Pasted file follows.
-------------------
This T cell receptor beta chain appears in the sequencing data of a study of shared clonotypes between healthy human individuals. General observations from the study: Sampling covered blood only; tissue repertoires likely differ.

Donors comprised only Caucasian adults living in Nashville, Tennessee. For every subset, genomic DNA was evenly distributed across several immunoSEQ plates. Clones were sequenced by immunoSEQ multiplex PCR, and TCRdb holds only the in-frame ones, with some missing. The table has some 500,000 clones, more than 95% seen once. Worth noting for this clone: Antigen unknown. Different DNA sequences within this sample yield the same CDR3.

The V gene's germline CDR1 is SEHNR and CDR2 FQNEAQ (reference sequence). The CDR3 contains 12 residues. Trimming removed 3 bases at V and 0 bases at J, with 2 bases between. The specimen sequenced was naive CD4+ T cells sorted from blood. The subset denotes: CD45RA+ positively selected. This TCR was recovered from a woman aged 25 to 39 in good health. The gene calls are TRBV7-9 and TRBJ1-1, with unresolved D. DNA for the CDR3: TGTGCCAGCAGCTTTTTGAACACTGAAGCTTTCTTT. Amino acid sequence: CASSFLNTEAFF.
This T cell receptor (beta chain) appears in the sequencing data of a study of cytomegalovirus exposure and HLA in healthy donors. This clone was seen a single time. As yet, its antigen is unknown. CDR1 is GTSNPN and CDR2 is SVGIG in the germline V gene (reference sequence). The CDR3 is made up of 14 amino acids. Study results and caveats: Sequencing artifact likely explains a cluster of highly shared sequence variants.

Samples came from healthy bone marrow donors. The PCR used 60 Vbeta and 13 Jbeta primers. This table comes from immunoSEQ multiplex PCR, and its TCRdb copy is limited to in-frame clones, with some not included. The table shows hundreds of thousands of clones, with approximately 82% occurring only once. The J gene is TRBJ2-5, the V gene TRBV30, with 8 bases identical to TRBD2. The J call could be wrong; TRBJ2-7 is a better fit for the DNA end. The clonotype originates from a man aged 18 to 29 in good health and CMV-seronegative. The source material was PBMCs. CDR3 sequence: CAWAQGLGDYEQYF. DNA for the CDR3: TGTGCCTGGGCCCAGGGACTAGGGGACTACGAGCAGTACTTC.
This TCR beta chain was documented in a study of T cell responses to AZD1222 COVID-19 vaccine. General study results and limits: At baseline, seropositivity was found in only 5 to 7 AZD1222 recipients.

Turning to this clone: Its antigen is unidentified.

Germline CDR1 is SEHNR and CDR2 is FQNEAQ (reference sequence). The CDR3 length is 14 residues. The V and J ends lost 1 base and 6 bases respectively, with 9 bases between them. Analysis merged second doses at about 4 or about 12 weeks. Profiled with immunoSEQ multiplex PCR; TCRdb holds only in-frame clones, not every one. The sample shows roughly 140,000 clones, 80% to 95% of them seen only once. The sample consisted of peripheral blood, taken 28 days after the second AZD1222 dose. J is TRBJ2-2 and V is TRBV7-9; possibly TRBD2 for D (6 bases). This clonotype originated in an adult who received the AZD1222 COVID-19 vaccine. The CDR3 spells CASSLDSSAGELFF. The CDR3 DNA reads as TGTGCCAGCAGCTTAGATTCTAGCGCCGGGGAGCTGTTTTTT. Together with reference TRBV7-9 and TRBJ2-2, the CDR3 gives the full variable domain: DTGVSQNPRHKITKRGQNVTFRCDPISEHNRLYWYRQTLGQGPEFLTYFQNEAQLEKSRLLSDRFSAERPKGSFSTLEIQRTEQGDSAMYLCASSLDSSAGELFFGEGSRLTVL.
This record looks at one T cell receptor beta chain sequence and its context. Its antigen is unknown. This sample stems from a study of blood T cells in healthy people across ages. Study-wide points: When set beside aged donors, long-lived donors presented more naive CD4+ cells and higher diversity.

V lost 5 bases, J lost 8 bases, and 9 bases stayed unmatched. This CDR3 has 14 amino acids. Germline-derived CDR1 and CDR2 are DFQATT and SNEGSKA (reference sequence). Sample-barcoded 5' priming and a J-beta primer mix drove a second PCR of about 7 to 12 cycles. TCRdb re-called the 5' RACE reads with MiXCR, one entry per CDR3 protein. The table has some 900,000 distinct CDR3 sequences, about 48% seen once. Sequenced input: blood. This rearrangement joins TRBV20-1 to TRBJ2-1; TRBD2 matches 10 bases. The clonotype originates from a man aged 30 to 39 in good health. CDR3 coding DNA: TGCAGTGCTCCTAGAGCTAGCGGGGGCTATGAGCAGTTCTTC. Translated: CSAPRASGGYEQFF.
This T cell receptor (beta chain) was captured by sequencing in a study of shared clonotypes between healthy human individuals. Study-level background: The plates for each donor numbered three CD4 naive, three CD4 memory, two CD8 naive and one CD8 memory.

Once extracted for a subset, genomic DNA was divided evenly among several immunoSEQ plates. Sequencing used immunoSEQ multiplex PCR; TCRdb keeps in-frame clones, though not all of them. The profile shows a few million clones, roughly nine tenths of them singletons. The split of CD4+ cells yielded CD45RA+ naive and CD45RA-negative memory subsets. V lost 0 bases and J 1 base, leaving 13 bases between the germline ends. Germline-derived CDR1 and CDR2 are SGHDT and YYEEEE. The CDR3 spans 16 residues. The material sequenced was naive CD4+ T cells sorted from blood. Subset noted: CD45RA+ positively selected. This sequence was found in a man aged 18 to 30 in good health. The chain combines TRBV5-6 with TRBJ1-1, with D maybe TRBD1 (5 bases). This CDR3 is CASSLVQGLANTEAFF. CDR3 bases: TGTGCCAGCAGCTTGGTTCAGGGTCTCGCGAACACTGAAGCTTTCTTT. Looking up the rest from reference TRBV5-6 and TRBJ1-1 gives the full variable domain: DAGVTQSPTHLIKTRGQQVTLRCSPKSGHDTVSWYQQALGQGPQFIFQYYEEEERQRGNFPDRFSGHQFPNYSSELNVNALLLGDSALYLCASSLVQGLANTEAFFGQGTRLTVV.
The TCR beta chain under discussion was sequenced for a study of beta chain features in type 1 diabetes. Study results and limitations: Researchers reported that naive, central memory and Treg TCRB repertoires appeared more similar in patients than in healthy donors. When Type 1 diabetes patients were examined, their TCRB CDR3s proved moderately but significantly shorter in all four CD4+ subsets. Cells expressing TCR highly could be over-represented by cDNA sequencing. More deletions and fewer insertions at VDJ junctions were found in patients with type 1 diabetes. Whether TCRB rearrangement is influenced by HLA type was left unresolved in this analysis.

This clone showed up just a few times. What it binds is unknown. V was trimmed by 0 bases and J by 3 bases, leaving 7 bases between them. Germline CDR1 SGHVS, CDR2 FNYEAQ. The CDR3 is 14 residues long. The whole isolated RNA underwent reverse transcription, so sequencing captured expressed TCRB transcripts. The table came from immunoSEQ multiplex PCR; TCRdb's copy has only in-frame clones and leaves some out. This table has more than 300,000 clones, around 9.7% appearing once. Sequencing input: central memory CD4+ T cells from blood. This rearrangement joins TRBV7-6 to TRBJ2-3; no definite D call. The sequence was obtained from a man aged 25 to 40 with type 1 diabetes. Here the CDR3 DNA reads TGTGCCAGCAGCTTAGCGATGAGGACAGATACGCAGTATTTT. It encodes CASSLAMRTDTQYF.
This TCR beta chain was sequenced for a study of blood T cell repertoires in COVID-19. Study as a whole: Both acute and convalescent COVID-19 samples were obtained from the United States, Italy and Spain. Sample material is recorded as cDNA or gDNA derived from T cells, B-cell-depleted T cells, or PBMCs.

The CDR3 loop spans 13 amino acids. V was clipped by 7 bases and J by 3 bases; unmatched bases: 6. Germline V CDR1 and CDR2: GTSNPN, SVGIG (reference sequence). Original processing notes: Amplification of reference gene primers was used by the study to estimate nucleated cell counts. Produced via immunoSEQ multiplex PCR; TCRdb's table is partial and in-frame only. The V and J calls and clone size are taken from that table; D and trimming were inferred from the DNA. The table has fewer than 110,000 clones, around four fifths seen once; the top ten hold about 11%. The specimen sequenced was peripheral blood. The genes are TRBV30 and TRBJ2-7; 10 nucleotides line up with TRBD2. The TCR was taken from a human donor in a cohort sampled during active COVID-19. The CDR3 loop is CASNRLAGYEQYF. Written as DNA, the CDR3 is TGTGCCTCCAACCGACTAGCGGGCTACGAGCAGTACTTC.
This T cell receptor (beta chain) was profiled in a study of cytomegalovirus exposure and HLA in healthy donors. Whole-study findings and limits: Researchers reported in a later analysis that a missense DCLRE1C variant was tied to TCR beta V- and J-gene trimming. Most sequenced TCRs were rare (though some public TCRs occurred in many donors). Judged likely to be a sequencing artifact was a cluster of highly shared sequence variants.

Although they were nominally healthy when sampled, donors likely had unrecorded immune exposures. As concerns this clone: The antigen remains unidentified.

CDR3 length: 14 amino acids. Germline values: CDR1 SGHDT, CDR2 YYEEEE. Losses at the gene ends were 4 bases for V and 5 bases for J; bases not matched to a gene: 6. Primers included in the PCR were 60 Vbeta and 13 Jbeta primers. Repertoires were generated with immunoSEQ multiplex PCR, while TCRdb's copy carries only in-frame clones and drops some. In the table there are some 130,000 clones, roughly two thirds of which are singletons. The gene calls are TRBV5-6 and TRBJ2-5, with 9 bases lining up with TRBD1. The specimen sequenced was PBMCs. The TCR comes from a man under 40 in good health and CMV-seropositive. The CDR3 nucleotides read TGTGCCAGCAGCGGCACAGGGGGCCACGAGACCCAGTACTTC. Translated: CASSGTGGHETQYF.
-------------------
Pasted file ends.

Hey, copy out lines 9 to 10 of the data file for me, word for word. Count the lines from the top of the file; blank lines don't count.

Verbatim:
This record looks at one T cell receptor beta chain sequence and its context. Its antigen is unknown. This sample stems from a study of blood T cells in healthy people across ages. Study-wide points: When set beside aged donors, long-lived donors presented more naive CD4+ cells and higher diversity.

V lost 5 bases, J lost 8 bases, and 9 bases stayed unmatched. This CDR3 has 14 amino acids. Germline-derived CDR1 and CDR2 are DFQATT and SNEGSKA (reference sequence). Sample-barcoded 5' priming and a J-beta primer mix drove a second PCR of about 7 to 12 cycles. TCRdb re-called the 5' RACE reads with MiXCR, one entry per CDR3 protein. The table has some 900,000 distinct CDR3 sequences, about 48% seen once. Sequenced input: blood. This rearrangement joins TRBV20-1 to TRBJ2-1; TRBD2 matches 10 bases. The clonotype originates from a man aged 30 to 39 in good health. CDR3 coding DNA: TGCAGTGCTCCTAGAGCTAGCGGGGGCTATGAGCAGTTCTTC. Translated: CSAPRASGGYEQFF.